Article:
Take heart, fellow Chippewa Vallians, some are far worse off than us.

The snowiest incorporated city in the U.S. is Valdez, Alaska, according to the Weather Channel, with an annual average of 314.1 inches. Weather Underground claims the world’s snowiest city among those with a population of at least 50,000 is Tokamachi, Japan, which gets 460.2 inches.

We may be bruised, battered and embittered by a relentless February, but we’re not even close to those figures. We are, however, nearing a record for our region.

The National Weather Service tracks snow totals on an annual basis from July through June. In our current time period — 2018-19 — we were at slightly more than 77 inches as of Thursday. That places us fifth on the all-time list and about a foot behind the record of 89.3 inches in 1996-97. Forecasts for Friday called for as much as four more inches, which would bump us to third.

“I think the record could be broken with a near average March and April,” said NWS meteorologist Brent Hewett.


Snow lengthens the season for winter sports enthusiasts, it insulates soil and keeps it moist, and it can be aesthetically pleasing. But there are downsides as well. On a serious note, we’ve seen a death and injuries in the region resulting from the removal of snow from roofs. We’ve also had structure collapses and a startling number of vehicle accidents.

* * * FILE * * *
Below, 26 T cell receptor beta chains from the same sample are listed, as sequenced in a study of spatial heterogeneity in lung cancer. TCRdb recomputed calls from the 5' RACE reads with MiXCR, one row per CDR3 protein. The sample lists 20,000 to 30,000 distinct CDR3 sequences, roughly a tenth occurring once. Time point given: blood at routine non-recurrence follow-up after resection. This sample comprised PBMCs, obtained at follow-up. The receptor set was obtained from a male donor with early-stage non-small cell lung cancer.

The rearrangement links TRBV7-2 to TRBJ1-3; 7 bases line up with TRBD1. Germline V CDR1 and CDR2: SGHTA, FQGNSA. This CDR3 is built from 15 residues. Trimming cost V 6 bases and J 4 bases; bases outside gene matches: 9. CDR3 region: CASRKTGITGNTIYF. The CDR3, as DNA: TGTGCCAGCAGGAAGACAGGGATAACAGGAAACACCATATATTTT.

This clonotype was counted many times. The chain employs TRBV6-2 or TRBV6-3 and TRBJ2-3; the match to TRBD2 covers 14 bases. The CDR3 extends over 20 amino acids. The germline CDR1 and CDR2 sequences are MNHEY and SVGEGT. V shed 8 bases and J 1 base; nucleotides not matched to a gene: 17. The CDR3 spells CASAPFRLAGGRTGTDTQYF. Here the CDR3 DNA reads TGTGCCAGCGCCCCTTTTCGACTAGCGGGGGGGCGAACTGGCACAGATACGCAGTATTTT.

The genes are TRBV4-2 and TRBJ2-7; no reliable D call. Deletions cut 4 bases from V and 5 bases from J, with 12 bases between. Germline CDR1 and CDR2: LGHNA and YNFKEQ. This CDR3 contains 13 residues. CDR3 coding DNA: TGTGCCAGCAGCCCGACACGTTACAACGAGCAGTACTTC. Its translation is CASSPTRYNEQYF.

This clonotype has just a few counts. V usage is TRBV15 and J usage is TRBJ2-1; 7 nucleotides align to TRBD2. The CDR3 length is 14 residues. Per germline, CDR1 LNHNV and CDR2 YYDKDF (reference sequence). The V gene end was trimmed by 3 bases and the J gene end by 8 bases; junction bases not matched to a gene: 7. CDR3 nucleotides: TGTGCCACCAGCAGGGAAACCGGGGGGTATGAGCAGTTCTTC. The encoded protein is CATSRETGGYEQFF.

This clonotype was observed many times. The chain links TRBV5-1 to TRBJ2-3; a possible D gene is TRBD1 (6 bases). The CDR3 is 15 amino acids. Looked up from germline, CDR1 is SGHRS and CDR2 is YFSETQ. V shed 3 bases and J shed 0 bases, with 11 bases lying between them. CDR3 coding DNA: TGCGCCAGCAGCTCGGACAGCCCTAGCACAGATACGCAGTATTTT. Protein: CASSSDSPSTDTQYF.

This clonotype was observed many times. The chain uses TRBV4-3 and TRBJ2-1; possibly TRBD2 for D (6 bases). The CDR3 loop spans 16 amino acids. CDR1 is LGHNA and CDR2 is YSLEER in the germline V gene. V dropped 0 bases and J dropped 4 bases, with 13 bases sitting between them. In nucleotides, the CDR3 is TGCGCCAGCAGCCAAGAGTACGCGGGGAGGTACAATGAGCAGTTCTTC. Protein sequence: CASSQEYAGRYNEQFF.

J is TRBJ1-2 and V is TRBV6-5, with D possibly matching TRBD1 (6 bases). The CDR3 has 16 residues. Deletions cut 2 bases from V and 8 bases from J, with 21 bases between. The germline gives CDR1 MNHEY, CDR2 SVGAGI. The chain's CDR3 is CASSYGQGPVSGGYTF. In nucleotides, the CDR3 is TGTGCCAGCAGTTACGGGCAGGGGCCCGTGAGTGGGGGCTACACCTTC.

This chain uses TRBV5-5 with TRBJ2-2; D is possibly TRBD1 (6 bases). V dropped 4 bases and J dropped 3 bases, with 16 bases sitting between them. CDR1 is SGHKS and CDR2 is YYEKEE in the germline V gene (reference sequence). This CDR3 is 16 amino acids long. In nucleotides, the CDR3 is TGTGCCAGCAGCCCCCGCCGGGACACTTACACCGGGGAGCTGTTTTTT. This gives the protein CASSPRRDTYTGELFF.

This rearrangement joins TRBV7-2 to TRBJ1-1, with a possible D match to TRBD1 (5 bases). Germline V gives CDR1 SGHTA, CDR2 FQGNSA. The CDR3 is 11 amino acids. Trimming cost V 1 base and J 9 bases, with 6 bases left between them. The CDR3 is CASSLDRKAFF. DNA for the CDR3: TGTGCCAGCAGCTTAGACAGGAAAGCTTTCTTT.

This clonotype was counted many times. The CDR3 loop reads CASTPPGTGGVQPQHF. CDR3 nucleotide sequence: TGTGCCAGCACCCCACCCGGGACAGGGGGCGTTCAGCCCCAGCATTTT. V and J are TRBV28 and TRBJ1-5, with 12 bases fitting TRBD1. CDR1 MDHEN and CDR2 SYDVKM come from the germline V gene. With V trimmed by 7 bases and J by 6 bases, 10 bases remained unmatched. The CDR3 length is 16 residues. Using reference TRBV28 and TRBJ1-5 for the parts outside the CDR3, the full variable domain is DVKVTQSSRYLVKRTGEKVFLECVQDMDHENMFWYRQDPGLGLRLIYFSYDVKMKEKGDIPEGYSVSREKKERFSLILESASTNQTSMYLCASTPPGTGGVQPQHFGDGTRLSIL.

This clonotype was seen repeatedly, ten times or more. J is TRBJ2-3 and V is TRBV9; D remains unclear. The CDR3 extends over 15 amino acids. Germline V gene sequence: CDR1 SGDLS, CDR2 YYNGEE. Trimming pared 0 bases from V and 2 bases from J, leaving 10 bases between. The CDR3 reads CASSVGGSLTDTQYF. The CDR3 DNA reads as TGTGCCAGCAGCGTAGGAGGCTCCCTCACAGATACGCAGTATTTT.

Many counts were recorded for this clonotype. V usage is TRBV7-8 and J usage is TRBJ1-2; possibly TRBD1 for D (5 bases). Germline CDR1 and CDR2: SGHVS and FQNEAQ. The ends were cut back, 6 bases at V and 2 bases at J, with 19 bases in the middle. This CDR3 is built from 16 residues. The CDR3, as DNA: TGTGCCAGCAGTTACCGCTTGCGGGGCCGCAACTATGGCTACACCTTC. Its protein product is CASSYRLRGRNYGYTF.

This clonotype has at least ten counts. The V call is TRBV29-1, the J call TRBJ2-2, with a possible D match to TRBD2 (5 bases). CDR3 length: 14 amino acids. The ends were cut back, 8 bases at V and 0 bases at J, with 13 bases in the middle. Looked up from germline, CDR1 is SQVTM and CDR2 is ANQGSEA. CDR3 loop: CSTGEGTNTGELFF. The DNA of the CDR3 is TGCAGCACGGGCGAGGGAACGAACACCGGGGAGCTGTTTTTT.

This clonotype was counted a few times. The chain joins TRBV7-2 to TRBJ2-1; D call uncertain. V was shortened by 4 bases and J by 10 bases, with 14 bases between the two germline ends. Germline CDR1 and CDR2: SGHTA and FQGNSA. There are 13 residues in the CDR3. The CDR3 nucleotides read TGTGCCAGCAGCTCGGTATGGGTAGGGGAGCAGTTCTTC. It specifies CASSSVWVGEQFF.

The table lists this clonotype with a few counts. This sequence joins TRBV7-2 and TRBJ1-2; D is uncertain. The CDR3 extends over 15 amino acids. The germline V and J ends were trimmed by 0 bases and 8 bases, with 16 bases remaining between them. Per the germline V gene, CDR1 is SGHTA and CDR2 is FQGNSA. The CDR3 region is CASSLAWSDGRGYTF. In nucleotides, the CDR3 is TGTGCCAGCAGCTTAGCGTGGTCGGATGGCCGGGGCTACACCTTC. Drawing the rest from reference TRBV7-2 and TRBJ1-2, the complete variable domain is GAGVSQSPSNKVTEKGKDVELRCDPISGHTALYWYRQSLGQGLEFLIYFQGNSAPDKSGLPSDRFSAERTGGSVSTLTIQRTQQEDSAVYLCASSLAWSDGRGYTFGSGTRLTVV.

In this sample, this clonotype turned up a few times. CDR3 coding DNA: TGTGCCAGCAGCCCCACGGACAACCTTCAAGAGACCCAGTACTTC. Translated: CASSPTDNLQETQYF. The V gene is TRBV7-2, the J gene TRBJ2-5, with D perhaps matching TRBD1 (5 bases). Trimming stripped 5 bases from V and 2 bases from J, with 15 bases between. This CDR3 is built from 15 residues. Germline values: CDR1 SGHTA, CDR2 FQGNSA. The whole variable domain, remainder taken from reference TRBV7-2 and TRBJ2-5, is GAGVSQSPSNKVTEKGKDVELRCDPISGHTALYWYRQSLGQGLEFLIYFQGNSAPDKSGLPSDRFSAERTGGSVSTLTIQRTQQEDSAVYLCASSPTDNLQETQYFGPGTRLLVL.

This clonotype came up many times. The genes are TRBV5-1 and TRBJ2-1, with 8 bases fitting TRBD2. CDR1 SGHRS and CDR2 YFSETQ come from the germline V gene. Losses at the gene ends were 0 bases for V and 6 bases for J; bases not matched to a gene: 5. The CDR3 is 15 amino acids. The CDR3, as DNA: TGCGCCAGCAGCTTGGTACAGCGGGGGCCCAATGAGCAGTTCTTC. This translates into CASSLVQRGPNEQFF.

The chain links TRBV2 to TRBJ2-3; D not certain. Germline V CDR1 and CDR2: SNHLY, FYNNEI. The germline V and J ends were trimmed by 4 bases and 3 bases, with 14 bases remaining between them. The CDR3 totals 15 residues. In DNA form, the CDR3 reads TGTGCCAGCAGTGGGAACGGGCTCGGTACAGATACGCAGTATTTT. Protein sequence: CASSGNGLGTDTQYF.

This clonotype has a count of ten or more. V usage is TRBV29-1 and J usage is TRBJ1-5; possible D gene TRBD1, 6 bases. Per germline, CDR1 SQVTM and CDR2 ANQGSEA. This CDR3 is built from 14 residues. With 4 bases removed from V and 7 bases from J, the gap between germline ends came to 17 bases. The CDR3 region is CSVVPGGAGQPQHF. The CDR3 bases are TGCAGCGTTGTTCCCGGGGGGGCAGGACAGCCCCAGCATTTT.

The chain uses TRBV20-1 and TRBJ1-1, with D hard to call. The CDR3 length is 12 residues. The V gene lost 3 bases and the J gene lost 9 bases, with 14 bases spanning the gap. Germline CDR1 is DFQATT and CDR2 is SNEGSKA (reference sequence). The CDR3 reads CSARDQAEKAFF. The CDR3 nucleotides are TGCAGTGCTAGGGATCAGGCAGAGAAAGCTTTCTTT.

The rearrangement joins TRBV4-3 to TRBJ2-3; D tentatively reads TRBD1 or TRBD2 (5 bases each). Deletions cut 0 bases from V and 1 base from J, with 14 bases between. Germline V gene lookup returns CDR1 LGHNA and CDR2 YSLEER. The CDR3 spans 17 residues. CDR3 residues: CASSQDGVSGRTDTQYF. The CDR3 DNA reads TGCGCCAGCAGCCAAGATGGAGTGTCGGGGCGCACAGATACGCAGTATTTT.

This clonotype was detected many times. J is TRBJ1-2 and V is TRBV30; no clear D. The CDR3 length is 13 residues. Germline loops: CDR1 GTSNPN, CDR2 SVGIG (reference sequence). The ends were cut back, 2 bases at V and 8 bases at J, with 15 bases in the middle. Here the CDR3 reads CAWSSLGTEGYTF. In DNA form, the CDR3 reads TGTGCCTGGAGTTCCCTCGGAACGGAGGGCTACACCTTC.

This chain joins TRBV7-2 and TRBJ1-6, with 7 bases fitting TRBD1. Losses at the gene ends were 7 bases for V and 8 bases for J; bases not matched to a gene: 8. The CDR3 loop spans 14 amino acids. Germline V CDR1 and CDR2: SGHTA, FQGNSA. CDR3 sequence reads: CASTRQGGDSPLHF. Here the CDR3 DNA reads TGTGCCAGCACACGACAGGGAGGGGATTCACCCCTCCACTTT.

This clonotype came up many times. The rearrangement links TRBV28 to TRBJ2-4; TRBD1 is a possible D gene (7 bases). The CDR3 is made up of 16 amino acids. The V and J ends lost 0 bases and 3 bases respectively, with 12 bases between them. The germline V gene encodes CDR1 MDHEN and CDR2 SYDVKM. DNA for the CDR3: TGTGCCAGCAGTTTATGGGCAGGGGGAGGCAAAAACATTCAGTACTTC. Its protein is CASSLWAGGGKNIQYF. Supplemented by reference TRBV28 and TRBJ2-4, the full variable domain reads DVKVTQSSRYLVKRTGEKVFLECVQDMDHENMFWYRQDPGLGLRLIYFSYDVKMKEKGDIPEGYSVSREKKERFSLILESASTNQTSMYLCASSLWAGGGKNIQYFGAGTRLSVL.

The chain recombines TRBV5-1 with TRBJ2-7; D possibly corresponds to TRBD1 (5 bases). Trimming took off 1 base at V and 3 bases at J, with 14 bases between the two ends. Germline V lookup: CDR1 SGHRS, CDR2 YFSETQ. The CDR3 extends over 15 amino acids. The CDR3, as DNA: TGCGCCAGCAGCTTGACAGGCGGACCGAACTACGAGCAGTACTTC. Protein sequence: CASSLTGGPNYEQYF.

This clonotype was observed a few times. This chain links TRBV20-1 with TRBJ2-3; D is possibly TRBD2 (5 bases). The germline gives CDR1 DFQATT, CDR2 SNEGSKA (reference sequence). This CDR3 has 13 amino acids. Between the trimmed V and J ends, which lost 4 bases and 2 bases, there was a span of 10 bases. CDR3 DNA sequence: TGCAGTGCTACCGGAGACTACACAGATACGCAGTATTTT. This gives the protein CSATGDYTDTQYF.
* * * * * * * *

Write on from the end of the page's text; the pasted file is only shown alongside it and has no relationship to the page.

This is all in addition to the nearly daily duty of clearing one’s driveway and sidewalk. The Mayo Clinic News Network offers advice for those forced to take on that burden: “Bend at the knees, not the back. Lift with your legs bent, stand with your feet hip-width apart for balance and keep the shovel close to your body. Also, don’t pick up too much snow at once; use a small shovel or fill up a large shovel no more than half way.”

On the gardening front — an admittedly random segue — folks at the University of Illinois Extension have some bad news. Apparently a lot of snow protects small animals from predators.

“Voles ... will tunnel on the surface of lawns under the snow,” the agency’s website says, “making very visible winding trails as the snows melt in spring.”


There is light at the end of this precipitation-laden tunnel. AccuWeather is calling for temperatures mostly at or above freezing starting Saturday, March 9, in Eau Claire.

It will be a time to celebrate the dawn of what’s sure to be an abbreviated spring. Hopefully, high school athletes in baseball, softball, soccer and other seasonal sports will get at least a game or two in before regionals begin.

Unfortunately, snow — particularly in the unforgiving amounts we’ve collected — can be a “gift” that keeps on giving. It’s time to double-check those sump pumps and consider protecting valuables stored below ground level.

All this snow has to go somewhere.

Liam Marlaire, assistant editor